1. The Trashmen – Surfin’ Bird (1964)

I bought this album when I was about six. I got a small record player for my birthday and went straight to Woolworths to buy The Trashmen’s album. It had their first hit, ‘Surfin Bird’, on it. I played this over and over. It was the most amazing music. I was bouncing off the walls in my room like a little maniac. One day when I got home from school, I found my record player and the album sitting in the windowsill, and the album was melted. I was devastated. I went straight back to Woolworths and got a new one. Life was good again! I still love that song to this day!

Ted’s favourite albums from his former and current bands…

Swans – The Great Annihilator (1995)

Bill Rieflin was the second drummer on this album – one of my favourite drummers (R.I.P.). Good songs, great sounds. The Great Annihilator was fresh, and I genuinely believe that this is not just a heavy, brutal statement of the highest order. Yes, the melodies are more prominent, the production is cleaner, and certain dissonances have audibly been resolved, but this is still a punishing listen. If anything, the album’s relative accessibility affords it a certain power which may have previously eluded the band. The album was recorded at Martin BC’s in Brooklyn where many great artists recorded. This would be my last Swans album I recorded on.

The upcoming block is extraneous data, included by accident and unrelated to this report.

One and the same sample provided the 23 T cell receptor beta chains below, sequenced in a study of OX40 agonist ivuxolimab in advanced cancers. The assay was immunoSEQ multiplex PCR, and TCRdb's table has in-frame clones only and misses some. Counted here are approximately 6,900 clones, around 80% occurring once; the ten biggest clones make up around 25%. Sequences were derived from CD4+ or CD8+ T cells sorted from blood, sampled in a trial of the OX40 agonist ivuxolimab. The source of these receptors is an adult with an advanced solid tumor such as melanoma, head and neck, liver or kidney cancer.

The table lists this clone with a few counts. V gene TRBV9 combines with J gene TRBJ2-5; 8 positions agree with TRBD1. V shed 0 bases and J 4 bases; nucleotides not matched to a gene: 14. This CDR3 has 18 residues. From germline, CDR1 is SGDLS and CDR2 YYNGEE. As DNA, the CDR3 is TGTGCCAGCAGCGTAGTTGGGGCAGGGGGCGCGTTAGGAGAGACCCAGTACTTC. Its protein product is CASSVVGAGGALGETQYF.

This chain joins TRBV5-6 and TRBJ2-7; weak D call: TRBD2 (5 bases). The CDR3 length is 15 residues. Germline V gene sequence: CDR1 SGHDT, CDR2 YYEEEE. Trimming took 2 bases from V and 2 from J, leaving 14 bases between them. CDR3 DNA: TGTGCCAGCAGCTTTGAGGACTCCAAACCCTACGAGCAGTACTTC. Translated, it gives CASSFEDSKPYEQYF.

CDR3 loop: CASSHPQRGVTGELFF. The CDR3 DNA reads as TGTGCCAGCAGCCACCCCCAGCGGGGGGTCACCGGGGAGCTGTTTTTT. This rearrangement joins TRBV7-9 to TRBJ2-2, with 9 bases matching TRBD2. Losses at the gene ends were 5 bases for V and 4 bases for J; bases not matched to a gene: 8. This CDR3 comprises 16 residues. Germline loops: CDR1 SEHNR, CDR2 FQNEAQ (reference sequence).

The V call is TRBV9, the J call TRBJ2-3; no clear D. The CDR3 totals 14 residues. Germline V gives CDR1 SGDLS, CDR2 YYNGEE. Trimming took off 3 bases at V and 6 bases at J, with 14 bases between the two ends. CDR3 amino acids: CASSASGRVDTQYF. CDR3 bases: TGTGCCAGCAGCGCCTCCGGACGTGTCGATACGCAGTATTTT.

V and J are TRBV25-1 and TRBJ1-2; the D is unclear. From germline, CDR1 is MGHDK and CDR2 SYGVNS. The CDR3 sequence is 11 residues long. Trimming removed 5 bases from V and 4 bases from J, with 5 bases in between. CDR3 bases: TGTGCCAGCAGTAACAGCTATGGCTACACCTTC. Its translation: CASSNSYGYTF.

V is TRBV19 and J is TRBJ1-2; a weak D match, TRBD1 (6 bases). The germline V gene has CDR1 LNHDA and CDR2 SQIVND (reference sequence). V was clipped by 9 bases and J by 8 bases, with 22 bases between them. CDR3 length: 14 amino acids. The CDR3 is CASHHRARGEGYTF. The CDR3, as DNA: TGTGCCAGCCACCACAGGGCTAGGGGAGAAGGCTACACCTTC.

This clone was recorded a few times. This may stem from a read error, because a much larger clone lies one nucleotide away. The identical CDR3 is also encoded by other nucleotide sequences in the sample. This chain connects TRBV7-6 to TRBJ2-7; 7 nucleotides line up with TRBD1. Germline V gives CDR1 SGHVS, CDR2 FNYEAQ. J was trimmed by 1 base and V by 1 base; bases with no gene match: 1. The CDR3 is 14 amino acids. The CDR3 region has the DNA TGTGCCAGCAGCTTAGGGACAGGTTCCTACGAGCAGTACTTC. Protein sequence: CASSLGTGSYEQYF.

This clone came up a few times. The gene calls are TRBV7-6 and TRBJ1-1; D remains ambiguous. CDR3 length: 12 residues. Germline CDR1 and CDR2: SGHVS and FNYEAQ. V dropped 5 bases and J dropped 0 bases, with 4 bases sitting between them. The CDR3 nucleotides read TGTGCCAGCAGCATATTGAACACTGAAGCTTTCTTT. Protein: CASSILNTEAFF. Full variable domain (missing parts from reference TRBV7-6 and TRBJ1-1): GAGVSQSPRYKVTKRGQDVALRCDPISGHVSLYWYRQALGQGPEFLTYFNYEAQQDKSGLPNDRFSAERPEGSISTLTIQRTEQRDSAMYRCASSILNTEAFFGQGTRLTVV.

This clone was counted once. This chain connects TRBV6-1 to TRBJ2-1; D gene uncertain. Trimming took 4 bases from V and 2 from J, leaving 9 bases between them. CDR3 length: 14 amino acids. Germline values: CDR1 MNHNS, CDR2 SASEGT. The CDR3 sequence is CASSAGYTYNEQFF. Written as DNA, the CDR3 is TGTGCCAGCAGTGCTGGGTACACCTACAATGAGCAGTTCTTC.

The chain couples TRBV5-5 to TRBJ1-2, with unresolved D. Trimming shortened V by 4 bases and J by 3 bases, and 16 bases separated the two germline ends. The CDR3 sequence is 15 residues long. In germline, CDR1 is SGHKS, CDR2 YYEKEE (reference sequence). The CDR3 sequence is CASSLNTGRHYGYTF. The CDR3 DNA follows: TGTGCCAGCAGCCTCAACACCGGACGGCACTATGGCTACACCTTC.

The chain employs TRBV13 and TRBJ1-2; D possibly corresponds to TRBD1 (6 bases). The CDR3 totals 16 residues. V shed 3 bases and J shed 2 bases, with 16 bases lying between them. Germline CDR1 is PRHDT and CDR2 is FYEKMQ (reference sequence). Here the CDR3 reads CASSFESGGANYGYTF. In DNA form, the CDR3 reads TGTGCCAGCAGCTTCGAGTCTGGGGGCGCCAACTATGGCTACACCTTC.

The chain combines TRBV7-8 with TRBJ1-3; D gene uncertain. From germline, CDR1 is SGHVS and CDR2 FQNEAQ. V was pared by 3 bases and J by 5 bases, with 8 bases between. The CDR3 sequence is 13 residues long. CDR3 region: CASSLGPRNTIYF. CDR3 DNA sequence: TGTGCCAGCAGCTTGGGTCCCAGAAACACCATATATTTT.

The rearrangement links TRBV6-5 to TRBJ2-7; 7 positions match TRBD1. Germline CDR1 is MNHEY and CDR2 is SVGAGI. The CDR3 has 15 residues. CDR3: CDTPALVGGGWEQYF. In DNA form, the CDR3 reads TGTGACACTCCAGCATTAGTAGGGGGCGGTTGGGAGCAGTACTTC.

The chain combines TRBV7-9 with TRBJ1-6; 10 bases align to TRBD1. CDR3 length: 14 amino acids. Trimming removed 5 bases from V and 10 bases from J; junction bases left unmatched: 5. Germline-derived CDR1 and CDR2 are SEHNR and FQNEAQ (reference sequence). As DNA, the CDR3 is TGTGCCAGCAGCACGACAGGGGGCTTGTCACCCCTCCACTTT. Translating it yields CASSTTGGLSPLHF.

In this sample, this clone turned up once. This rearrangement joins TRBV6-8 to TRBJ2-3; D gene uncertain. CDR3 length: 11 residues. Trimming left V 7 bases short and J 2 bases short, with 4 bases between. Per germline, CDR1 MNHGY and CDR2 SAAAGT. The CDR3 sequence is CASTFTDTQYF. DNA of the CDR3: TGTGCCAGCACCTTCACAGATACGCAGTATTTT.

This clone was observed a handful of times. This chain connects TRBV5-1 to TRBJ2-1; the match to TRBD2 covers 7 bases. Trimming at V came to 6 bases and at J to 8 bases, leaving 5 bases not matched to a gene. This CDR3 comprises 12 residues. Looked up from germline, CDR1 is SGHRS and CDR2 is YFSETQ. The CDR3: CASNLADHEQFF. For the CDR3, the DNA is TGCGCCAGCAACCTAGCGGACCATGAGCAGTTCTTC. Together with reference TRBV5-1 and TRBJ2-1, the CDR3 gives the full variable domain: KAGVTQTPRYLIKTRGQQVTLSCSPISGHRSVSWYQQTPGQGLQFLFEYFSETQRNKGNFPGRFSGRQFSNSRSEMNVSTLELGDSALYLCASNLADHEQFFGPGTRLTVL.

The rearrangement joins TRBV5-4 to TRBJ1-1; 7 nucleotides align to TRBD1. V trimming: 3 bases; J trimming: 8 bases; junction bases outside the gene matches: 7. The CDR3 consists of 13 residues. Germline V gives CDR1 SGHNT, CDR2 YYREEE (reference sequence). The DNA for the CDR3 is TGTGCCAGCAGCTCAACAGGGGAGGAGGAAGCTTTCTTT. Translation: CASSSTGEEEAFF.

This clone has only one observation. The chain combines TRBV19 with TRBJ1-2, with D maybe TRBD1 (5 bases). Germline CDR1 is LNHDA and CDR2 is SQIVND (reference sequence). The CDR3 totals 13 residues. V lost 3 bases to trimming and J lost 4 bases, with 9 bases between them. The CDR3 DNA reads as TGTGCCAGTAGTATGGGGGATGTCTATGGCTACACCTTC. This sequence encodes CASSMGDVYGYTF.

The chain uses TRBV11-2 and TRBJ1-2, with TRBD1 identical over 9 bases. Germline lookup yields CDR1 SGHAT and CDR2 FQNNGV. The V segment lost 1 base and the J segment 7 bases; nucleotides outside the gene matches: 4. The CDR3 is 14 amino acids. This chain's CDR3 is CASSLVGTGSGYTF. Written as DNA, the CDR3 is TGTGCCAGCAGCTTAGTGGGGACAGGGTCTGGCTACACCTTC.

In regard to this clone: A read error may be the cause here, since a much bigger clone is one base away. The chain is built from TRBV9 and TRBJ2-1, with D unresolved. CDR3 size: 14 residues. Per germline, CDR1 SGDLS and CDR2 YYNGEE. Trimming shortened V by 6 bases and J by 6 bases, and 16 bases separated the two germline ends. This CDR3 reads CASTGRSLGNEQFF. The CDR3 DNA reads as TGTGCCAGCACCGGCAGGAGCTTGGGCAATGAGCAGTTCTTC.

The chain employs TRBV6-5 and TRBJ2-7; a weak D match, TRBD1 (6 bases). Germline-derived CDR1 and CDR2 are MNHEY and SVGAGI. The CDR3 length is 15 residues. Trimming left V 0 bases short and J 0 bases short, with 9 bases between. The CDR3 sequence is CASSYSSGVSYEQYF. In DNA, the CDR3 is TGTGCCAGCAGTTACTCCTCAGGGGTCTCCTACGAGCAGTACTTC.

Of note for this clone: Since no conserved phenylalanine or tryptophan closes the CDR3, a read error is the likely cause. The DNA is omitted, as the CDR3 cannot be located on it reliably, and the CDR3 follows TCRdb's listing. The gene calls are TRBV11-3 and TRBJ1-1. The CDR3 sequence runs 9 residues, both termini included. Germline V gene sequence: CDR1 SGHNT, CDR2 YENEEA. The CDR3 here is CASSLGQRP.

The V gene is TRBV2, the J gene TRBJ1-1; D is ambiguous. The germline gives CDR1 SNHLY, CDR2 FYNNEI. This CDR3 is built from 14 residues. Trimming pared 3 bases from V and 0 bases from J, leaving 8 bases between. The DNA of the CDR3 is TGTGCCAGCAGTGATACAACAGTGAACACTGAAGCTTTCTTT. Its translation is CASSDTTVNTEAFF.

Prong – Prove You Wrong (1991)

My best drumming with Prong. A new approach to our sound. Prove You Wrong is what could be described as a transitional album as it shows our focus less on the thrash tendencies, which dominated previous material, and more with a new direction akin to industrial metal but still retaining our urbanistic beats and slamming riffs. We also did a cover of the Stranglers’ ‘Get A Grip (On Yourself)’. We loved that band. Recorded by Mark Dodson.

Godflesh – Streetcleaner (1989)

The best album by far! Algis from Swans and I became really good friends. We would listen to new albums. One night at his place, he said, “Teddy you have to hear this band, Godflesh.” We both loved it. Later we found Justin Broadrick’s favourite band was Swans. Then I thought: “That’s where Benny got that bass sound – he got it from Algis!” Prong were also huge fans, and we played several gigs with them in the UK. I told Justin: “If you ever need a drummer, give me a yell!”

Jesu – Jesu (2004)

Slow beats like Swans, fantastic melodies, great vocals! The songs here seek to render rib cages and remove still-beating hearts for close inspection, to discover the exact nature and location of the human soul, even if it means sure death in the process. Bludgeoning down-tuned slowcore metal, electronic noise squalls and squelch, droning organs sounding like church bells, hair-raising discordant synth stabs, martial drumming and fuzzed-out electronic rhythms. Truly my favourite Jesu album and always a pleasure to make music with Justin – a true genius and a very close friend.

*** Besides being a professional musician, Ted Parsons also produces drawings and collages. You can purchase his work from

Ted Parsons in 1988 with Prong. Left to right: Mike Kirkland (bass), Tommy Victor (guitars/vocals), Ted Parsons (drums).

***Jesu released Terminus on 13/11/2020 via Avalanche recordings.